I haven't used this recipe myself, but it has good reviews:

http://allrecipes.com/recipe/chicken-riggies/
Title: Re: What American recipes would interest you?
Post by: Kitty Hawk on July 04, 2012, 01:05:24 AM

I think we'd be pretty hard-pressed to come up with something that isn't originally from someplace else. All we can really go for is "American preparation of [x dish]" :D

For example, the iconic image of American meatloaf involves a ketchup-based sauce baked on top. Although frankfurters aren't native to the USA, a Chicago dog, with all the fixins, could reasonably be considered an American institution.

This is pretty much the point I was trying to make, although too obscurely. Many dishes may be typically American but are most certainly not exclusively American.  The trick is to find what -- if anything -- makes them unique.

One other problem is finding ingredients here in Europe.  Molasses? Cranberry sauce?  Don't exist here.  Pecans? Yes, at Christmas and barely affordable.

One of our most successful parties was an "American-style cookout" with hamburgers and cheeseburgers, chicken breasts, baked beans and watermelon.  All commonly available foods here in Germany, but perhaps not so commonly eaten (the baked beans) or prepared in different ways.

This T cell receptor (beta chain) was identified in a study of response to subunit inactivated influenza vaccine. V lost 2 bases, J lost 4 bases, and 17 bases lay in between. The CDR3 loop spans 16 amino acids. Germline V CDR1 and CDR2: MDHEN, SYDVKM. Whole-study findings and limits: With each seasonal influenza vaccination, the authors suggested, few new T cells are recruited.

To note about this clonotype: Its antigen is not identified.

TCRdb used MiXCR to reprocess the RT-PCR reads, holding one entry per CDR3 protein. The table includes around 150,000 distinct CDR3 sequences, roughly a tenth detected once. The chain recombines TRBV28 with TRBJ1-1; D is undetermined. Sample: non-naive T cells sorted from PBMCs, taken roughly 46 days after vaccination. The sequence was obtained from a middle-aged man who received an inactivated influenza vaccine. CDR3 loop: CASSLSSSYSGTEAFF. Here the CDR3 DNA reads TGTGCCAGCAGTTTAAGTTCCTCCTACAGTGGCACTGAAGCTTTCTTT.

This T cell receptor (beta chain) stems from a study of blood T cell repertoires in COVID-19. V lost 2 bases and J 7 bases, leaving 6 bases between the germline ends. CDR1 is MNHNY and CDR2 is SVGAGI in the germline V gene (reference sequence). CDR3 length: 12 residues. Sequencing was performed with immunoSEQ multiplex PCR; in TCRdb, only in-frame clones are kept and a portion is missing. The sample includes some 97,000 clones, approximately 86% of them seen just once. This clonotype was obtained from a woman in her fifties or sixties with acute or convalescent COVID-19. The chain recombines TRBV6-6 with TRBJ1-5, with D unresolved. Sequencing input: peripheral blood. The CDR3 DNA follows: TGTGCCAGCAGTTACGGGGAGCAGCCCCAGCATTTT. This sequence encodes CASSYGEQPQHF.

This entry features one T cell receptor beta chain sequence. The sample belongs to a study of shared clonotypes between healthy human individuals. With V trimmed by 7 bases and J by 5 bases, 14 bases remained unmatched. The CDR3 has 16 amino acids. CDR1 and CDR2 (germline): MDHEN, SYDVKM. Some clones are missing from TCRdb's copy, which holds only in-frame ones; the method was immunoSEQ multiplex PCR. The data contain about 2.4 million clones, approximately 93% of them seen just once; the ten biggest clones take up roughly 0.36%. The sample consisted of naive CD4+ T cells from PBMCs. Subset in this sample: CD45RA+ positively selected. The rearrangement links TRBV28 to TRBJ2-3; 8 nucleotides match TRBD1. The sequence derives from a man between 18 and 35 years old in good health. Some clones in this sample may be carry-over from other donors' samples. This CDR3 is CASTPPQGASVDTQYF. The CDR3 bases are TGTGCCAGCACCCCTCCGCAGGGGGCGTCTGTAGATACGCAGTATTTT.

And a brownie trifle for dessert!
Title: Re: What American recipes would interest you?
Post by: Thipu1 on July 04, 2012, 09:43:13 AM
An interesting exercise would be to compare recipes and trace American dishes back to their European origins. 

Yup, Chicken Fried Steak is a variety of Schnitzel.  It's also a variety of several Italian veal dishes.    Pea soup is known any place where peas are known but there are different recipes specific to the location.  Even clam chowder, that's thought to be American, has roots in European fish soups and bouillabaisse.

That's a course I would really enjoy attending.   
Title: Re: What American recipes would interest you?
Post by: Kendo_Bunny on July 19, 2012, 09:38:44 PM
I hosted an American food party for the Korean exchange students at my college - their favorites were buttermilk biscuits and milk gravy (I made it two ways - with and without sausage, because I had a vegetarian attending).

They also liked bagel pizzas, corn dogs, and funnel cake.
Title: Re: What American recipes would interest you?
Post by: PastryGoddess on July 20, 2012, 07:06:32 AM
funnel cakes are universal
Title: Re: What American recipes would interest you?
Post by: Raina on July 20, 2012, 07:51:46 AM
Wouldn't have thought of this myself until an Aussie friend mentioned it during a conversation about pies, but Key Lime Pie apparently is very difficult to find/make outside of the US :( Shame, because it's so wonderful!
Title: Re: What American recipes would interest you?
Post by: Venus193 on July 20, 2012, 10:46:27 AM
Did we already mention pumpkin pie?  If I didn't  have to defrost my fridge in the next day or so I'd make one right now that it's cooled off here.
Title: Re: What American recipes would interest you?
Post by: pierrotlunaire0 on July 20, 2012, 11:32:46 AM
I love Indian Pudding, served warm with vanilla ice cream.

Also, don't forget Carolina style barbecue.

There is also an omelette ubiquitous in Michigan at every restaurant that serves breakfast: Souther Omelette, and/or Country Omelette.  Omelette stuffed with hash browns, sausage, cheese, and smothered in sausage gravy.